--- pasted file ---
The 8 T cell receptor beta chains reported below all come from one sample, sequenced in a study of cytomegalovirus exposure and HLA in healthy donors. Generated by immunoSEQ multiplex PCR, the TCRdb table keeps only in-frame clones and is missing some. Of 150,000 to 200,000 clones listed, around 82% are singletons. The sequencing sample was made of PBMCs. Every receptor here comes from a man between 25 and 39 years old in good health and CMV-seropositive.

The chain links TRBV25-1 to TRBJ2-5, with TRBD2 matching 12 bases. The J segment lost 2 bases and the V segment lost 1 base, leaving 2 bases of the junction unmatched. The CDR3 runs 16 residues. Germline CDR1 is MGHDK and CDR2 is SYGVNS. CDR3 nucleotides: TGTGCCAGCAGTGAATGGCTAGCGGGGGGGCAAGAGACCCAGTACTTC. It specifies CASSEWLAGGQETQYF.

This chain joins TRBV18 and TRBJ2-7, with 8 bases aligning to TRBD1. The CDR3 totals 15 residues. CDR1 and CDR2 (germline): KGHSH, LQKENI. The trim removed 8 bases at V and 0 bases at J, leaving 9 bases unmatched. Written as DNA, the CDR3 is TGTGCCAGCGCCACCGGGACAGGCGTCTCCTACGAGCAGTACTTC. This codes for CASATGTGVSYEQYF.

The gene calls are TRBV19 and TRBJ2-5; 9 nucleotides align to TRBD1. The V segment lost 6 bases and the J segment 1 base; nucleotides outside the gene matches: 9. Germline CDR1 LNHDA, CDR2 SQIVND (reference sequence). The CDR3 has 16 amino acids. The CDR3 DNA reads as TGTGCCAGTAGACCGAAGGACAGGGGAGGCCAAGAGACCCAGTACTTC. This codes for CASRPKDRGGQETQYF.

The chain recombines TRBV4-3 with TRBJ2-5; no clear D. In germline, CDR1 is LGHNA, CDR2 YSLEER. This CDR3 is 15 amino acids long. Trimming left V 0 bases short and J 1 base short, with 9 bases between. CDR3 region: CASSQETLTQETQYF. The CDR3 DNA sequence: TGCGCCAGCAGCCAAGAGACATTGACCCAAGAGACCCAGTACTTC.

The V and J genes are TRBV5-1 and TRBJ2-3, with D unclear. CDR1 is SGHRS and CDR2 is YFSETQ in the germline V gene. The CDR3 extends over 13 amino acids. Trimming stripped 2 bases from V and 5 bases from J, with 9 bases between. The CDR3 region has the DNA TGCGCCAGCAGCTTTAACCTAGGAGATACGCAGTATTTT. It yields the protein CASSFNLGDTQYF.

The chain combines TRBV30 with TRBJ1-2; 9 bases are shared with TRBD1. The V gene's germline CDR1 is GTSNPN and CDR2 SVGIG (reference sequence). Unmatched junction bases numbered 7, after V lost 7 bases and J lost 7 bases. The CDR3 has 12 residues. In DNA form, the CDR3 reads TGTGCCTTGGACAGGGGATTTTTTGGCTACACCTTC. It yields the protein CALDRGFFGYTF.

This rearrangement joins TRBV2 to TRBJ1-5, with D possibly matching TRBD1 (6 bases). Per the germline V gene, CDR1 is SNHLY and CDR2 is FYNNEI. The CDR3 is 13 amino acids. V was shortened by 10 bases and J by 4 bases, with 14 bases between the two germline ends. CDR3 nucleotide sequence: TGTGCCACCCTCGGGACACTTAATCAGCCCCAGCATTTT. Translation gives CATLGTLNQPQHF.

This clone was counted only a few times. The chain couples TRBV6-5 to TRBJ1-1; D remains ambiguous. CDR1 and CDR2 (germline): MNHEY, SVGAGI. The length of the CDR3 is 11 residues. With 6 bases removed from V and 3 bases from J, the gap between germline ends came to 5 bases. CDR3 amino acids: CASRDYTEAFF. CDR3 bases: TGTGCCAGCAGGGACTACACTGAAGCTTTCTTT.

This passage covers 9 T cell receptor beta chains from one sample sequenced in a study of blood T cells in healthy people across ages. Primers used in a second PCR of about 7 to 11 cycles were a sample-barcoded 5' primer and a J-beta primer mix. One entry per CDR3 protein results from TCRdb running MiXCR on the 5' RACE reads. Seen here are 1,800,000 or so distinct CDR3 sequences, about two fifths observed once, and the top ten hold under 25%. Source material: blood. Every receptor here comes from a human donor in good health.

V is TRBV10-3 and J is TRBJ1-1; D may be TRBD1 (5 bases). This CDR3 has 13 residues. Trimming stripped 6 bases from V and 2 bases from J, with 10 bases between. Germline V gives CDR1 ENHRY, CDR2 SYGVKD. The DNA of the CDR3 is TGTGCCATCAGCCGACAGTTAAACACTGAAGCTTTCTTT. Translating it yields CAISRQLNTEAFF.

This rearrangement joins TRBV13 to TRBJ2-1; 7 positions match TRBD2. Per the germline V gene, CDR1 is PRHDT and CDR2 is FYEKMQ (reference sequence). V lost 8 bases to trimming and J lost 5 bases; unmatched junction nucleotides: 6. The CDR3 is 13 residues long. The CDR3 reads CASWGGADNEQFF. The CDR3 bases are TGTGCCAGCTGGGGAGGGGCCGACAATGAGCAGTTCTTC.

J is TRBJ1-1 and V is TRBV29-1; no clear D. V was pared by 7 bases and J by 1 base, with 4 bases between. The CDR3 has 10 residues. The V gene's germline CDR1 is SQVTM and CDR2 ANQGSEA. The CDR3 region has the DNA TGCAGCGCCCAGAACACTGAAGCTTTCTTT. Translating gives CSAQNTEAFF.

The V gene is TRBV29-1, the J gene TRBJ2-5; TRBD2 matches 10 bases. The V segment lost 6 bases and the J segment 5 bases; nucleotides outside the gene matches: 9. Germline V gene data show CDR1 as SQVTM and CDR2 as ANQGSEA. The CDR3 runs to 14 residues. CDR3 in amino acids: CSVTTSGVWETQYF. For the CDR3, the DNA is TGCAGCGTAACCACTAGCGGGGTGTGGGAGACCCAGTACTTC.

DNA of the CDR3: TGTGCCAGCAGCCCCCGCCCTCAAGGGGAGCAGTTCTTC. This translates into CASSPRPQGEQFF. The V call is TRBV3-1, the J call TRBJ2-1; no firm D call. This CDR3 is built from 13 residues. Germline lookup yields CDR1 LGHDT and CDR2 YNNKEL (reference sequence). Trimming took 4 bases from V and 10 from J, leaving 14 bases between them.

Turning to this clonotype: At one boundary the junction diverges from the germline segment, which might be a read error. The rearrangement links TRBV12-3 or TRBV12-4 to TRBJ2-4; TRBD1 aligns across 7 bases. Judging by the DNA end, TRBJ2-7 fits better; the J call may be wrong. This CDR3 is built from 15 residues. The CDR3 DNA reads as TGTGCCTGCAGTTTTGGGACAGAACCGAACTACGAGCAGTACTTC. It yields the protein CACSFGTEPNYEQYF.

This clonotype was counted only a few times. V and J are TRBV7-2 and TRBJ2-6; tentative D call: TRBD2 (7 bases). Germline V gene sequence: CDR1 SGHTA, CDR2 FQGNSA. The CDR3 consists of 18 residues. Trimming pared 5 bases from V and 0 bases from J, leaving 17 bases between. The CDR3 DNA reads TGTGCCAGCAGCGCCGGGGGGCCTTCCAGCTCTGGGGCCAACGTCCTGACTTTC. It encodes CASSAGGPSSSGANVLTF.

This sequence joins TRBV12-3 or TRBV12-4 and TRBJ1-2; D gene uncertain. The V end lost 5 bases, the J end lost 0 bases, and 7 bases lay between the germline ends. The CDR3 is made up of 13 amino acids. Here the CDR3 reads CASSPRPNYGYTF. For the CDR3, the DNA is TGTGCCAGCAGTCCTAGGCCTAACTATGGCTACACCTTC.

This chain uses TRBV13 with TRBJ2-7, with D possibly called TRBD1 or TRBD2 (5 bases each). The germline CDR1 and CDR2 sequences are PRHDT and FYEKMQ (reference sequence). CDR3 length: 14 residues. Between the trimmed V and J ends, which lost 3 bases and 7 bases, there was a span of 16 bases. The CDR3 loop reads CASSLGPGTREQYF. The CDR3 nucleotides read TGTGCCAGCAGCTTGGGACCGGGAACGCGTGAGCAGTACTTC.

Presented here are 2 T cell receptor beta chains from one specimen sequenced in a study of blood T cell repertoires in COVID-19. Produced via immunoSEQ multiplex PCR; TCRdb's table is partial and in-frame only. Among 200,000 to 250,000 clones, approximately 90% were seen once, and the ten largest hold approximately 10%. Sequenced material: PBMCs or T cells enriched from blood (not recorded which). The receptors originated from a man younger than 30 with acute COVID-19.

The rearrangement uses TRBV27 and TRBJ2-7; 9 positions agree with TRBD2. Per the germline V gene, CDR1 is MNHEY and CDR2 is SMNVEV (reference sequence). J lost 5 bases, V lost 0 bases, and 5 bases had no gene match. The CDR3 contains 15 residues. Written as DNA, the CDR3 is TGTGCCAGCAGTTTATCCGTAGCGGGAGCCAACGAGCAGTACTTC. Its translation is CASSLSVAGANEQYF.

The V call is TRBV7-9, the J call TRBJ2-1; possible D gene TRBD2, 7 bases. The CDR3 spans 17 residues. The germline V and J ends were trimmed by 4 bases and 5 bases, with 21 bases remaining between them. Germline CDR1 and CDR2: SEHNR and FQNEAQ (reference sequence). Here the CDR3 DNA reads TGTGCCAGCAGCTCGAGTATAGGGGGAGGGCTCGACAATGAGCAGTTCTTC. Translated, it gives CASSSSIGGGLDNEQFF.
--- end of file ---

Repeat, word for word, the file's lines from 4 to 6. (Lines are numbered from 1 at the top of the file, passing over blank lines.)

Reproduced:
The gene calls are TRBV19 and TRBJ2-5; 9 nucleotides align to TRBD1. The V segment lost 6 bases and the J segment 1 base; nucleotides outside the gene matches: 9. Germline CDR1 LNHDA, CDR2 SQIVND (reference sequence). The CDR3 has 16 amino acids. The CDR3 DNA reads as TGTGCCAGTAGACCGAAGGACAGGGGAGGCCAAGAGACCCAGTACTTC. This codes for CASRPKDRGGQETQYF.

The chain recombines TRBV4-3 with TRBJ2-5; no clear D. In germline, CDR1 is LGHNA, CDR2 YSLEER. This CDR3 is 15 amino acids long. Trimming left V 0 bases short and J 1 base short, with 9 bases between. CDR3 region: CASSQETLTQETQYF. The CDR3 DNA sequence: TGCGCCAGCAGCCAAGAGACATTGACCCAAGAGACCCAGTACTTC.

The V and J genes are TRBV5-1 and TRBJ2-3, with D unclear. CDR1 is SGHRS and CDR2 is YFSETQ in the germline V gene. The CDR3 extends over 13 amino acids. Trimming stripped 2 bases from V and 5 bases from J, with 9 bases between. The CDR3 region has the DNA TGCGCCAGCAGCTTTAACCTAGGAGATACGCAGTATTTT. It yields the protein CASSFNLGDTQYF.